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Antarctic scientists address toothfish and icefish stocks and catch limits in Australia

Monday, October 21st 2013 - 19:33 UTC
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With the attendance of delegations from the twenty five members from the Commission for the Conservation of Antarctic Marine Living Resources (CCAMLR), the annual gathering of international Antarctic scientists and policy makers took off on Monday in Australia.

Over 200 marine scientists, natural resource managers, marine policy makers and diplomats will make crucial decisions about the conservation and management of the living resources of the Southern Ocean, which represents about 10% of the Earth's surface.

During the first two weeks, the Working Group on Fish Stock Assessment, one of CCAMLR’s specialist groups, reviews the status of fish populations in the Southern Ocean and provides recommendations to the meeting of the Scientific Committee in the third week. The Scientific Committee takes the advice from all of its specialist groups and makes recommendations to the Commission, CCAMLR’s decision-making body.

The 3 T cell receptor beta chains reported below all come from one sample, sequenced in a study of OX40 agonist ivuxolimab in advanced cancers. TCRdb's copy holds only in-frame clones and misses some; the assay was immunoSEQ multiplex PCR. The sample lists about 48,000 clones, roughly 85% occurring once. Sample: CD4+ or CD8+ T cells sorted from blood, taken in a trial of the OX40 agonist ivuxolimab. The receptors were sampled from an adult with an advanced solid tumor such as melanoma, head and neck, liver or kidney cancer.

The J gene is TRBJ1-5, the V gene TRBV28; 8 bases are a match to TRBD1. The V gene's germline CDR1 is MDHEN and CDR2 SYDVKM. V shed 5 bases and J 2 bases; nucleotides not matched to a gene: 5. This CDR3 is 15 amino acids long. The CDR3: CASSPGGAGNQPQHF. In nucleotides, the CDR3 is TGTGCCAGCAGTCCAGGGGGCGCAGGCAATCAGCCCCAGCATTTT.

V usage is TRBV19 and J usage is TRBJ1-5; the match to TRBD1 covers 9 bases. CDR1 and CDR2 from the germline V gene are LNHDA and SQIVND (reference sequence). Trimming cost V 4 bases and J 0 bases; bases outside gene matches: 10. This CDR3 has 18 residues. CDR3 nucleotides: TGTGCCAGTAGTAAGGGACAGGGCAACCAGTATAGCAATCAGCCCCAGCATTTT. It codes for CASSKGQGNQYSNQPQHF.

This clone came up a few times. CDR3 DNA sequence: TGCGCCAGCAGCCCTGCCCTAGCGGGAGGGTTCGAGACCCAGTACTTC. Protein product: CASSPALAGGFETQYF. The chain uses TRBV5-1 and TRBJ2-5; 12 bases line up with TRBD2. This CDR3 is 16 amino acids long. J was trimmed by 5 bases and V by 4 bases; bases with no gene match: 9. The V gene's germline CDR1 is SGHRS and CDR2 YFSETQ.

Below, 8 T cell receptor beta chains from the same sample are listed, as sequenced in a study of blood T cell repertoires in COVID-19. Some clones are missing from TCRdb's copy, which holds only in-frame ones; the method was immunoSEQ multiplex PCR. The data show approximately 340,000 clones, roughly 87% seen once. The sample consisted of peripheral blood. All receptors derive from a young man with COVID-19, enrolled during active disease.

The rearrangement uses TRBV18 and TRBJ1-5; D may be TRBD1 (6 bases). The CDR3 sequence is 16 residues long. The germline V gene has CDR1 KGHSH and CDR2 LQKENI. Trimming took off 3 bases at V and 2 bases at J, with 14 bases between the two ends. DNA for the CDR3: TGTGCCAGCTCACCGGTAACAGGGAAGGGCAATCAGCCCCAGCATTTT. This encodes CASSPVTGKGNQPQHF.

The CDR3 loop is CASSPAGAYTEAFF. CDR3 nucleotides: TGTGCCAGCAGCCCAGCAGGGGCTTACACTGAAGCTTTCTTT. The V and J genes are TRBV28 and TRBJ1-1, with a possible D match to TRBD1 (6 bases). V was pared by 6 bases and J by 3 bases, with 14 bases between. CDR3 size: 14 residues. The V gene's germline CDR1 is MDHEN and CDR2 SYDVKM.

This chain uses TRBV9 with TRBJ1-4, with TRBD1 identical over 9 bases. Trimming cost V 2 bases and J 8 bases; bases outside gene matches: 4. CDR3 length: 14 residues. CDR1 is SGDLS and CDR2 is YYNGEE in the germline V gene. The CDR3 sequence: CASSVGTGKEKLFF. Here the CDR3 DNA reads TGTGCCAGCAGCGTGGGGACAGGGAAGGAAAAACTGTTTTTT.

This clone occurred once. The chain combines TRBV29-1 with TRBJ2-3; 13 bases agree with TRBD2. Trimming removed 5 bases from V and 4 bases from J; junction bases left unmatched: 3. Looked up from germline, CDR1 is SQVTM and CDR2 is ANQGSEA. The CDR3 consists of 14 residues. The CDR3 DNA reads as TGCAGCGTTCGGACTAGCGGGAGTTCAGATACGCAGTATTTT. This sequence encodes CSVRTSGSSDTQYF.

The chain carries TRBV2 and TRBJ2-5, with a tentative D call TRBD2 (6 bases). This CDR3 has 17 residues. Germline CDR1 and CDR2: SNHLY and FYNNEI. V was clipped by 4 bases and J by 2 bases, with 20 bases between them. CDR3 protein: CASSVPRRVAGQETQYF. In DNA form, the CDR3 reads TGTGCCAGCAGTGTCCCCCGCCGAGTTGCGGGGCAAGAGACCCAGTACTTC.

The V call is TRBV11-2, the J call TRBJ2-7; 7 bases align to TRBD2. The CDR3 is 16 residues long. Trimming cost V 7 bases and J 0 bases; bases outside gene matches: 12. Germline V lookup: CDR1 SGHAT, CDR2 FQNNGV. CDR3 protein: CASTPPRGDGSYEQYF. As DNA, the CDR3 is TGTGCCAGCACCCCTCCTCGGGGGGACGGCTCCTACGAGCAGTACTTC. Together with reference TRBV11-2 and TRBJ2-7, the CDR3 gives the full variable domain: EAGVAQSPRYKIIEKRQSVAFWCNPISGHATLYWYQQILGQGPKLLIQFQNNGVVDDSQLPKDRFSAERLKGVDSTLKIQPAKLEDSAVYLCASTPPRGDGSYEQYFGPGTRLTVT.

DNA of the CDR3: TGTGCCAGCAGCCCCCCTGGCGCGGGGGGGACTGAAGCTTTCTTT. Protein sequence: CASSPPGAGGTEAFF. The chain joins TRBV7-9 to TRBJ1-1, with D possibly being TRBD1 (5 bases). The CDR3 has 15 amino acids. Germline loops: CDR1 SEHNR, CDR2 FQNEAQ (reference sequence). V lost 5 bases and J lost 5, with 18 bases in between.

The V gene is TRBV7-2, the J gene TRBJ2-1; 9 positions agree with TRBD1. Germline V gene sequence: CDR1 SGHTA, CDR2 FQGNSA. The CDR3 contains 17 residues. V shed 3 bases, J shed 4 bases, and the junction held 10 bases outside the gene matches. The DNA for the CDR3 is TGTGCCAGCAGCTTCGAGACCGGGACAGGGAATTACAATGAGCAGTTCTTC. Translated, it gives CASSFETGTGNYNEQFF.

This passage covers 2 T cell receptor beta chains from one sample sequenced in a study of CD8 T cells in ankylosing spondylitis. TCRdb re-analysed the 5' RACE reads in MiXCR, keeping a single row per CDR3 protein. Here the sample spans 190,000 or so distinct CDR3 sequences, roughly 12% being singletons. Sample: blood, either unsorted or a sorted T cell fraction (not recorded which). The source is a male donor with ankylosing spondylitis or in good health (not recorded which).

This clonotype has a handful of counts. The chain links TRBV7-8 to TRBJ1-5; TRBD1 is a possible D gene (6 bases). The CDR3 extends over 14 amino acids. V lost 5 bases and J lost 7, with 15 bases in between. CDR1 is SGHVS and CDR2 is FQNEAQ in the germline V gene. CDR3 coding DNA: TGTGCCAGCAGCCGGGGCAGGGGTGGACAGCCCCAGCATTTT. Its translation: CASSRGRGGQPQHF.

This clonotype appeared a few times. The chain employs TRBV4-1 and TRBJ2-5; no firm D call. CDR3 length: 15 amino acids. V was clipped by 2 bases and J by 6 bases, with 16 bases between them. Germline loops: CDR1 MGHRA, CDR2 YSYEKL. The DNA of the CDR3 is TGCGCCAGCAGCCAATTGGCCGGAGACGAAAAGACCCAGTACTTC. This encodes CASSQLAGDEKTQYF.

According to the chairman of the Working Group on Fish Stock Assessment, Dr Mark Belchier, a marine ecologist with the British Antarctic Survey, 'One of the main tasks for this year’s meeting is to set sustainable catch limits for toothfish and icefish in those parts of the Southern Ocean where they are targeted by fisheries managed by CCAMLR’.

CCAMLR scientists assess all CCAMLR-managed fisheries every 1-2 years. Data used to assess the status and management of CCAMLR-managed fisheries in the Southern Ocean includes information collected from commercial fishing vessels during their fishing operations and through detailed research surveys.

One of the ways CCAMLR obtains information on the size of toothfish populations is by tagging and releasing fish. Fish are measured, tagged with individually numbered tags and released. Knowing how many fish have been tagged and then how many of those fish are recaptured allows the total population of fish in an area to be estimated. ‘During the 2012/13 fishing season almost 14,000 toothfish were tagged and released and, on average, we can expect about 5% of those tagged fish to be recaptured’, says Dr Belchier.

The Scientific Committee is scheduled to hold a week-long meeting while the Commission meeting starting on Wednesday 23 October and concluding on Friday 1 November.


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